Legionella risk compliance is required by the HSE
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Legionella can cause a potentially fatal pneumonia infection, known as Legionnaire's disease, when bacteria are inhaled into the lungs. As such exposure is regulated under both the Health and Safety at Work act and the COSHH regulations. Legionella thrives in wet, warm environments within the 20° C to 50° C range and can affect all age groups and gender with a mortality rate that can exceed 20%. Older men, particularly smokers and those with additional medical complications are statistically more at risk and have a higher than average mortality rate.
Legionella bacteria are found naturally within the environment but as it is present in low numbers it poses little risk of infection. In man made water systems, such as hot and cold water supply and wet cooling towers, conditions are often ideal for the multiplication of Legionella bacteria and due to the presence of aerosol creating devices such as showers these systems pose a significant Legionella risk.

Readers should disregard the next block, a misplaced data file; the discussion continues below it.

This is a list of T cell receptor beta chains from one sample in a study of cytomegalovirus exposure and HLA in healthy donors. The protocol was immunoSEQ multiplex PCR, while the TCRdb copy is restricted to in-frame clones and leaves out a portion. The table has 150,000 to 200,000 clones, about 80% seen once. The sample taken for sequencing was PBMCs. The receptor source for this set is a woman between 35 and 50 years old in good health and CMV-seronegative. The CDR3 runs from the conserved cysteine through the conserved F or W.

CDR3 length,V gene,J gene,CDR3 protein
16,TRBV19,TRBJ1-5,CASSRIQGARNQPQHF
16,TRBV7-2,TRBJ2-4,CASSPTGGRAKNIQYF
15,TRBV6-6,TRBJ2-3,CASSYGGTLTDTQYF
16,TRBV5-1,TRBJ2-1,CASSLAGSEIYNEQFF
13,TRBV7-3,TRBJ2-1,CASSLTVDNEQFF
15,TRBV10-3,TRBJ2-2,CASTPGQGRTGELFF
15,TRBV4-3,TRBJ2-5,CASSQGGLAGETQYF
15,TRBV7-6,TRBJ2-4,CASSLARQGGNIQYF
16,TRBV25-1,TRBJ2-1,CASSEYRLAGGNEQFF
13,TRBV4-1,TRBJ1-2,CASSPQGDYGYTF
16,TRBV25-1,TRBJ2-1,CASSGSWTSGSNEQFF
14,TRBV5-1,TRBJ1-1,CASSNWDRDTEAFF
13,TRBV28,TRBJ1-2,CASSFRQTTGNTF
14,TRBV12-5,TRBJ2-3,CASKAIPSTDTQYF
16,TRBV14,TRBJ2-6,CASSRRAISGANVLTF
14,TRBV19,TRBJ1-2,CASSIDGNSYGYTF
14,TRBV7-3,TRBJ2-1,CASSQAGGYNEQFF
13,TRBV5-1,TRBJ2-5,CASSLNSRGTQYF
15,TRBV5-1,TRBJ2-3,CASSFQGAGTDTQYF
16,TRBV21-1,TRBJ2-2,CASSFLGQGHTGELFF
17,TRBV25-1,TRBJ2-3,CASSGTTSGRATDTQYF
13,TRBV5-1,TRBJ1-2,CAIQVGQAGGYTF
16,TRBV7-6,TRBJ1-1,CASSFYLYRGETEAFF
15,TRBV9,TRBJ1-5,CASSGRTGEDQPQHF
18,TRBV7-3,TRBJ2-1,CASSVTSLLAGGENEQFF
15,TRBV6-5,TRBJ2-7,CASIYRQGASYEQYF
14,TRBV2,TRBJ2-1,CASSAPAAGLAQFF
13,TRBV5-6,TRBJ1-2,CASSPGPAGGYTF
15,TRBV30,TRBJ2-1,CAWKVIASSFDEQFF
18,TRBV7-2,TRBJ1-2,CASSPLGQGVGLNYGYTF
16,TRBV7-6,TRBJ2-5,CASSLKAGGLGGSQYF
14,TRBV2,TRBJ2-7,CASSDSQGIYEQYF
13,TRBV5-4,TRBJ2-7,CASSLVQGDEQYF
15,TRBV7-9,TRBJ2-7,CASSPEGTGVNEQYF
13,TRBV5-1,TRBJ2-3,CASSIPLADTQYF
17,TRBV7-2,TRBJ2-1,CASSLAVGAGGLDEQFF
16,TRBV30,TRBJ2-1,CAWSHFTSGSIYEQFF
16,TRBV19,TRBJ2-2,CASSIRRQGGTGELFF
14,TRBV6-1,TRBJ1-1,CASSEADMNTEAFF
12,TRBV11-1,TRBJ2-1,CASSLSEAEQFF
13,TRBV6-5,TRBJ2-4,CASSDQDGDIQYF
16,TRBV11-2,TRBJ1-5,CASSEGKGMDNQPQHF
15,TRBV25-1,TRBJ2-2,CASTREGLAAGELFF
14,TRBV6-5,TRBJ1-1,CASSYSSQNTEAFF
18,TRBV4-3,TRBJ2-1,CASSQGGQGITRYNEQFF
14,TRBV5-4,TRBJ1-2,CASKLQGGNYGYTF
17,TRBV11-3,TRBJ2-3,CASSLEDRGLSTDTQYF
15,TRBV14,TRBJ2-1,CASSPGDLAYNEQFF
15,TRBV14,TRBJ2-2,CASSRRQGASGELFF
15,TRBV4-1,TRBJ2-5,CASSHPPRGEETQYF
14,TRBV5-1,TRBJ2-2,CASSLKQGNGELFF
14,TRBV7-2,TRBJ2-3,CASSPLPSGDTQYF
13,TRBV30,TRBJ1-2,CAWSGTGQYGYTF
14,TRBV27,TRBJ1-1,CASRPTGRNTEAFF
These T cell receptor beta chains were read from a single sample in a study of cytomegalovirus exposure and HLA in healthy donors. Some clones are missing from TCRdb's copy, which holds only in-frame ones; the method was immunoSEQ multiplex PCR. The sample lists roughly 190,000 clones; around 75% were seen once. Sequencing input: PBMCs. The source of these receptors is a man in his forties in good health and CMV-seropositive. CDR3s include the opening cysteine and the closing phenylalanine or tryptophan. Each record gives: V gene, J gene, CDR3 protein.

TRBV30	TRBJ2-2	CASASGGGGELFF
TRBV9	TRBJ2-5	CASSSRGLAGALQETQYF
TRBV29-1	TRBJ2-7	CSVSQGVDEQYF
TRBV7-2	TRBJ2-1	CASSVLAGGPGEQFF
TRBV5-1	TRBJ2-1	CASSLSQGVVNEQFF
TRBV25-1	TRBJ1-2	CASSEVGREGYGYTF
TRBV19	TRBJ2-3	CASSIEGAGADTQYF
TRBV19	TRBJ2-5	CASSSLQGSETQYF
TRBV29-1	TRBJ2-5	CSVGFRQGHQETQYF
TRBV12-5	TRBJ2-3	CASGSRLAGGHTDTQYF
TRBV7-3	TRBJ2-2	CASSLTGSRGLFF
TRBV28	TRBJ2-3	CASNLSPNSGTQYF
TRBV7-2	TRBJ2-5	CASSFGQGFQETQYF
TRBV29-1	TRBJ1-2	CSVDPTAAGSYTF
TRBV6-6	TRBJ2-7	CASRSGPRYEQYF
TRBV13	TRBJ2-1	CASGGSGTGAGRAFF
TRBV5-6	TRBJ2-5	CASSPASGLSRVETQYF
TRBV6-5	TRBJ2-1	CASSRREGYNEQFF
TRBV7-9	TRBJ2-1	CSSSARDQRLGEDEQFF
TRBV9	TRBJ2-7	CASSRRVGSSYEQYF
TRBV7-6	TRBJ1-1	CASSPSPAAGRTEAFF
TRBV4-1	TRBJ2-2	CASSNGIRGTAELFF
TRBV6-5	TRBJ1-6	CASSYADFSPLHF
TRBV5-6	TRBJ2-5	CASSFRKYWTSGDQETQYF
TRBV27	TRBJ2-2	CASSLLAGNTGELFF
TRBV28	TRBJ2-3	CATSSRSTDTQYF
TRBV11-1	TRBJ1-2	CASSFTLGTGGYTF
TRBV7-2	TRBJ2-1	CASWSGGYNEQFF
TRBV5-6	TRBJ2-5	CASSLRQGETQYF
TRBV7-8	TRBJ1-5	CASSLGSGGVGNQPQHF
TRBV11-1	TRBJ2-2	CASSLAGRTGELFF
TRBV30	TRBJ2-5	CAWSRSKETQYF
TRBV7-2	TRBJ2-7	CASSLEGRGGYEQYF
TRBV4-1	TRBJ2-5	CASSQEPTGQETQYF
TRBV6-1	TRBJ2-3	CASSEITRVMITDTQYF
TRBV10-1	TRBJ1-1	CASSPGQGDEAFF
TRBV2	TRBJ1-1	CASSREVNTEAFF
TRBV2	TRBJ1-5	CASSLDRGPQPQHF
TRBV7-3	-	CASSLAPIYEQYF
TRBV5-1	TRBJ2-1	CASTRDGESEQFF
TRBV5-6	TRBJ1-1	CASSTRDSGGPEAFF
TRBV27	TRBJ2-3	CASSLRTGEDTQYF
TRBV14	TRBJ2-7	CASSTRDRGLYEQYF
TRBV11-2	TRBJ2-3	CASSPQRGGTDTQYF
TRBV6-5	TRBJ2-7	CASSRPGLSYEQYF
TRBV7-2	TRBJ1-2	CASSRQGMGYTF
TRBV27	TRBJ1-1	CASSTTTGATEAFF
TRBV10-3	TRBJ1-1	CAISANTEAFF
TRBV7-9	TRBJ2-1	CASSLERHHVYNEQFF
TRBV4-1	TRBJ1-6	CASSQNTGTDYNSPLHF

As a result of these risks the HSE have issued an Approved Code of Practice and Guidance document (L8) that details the required action to manage the risks posed by Legionella. The starting point of any Legionella control measure is the Legionella Risk Assessment. This forms the basis on which the Legionella control mechanisms are built and should provide an identification of the general risk of the system and any specific risk areas that may need immediate attention, for example contaminated water storage tanks.
A Legionella Risk Assessment is essential for both small and large businesses, such as leisure centers, schools or universities, industrial plants, care homes and office blocks, where employees can come into contact with water supplies. As most buildings have at least restroom facilities this in reality means that ALL workplaces must have a Legionella risk assessment in place. Failure to implement a thorough Legionella risk assessment can result in prosecution and heavy fines, even in situations where there have been no cases of Legionnaire's disease. It is therefore vital to ensure that a comprehensive Legionella assessment is in place to remain within legislation.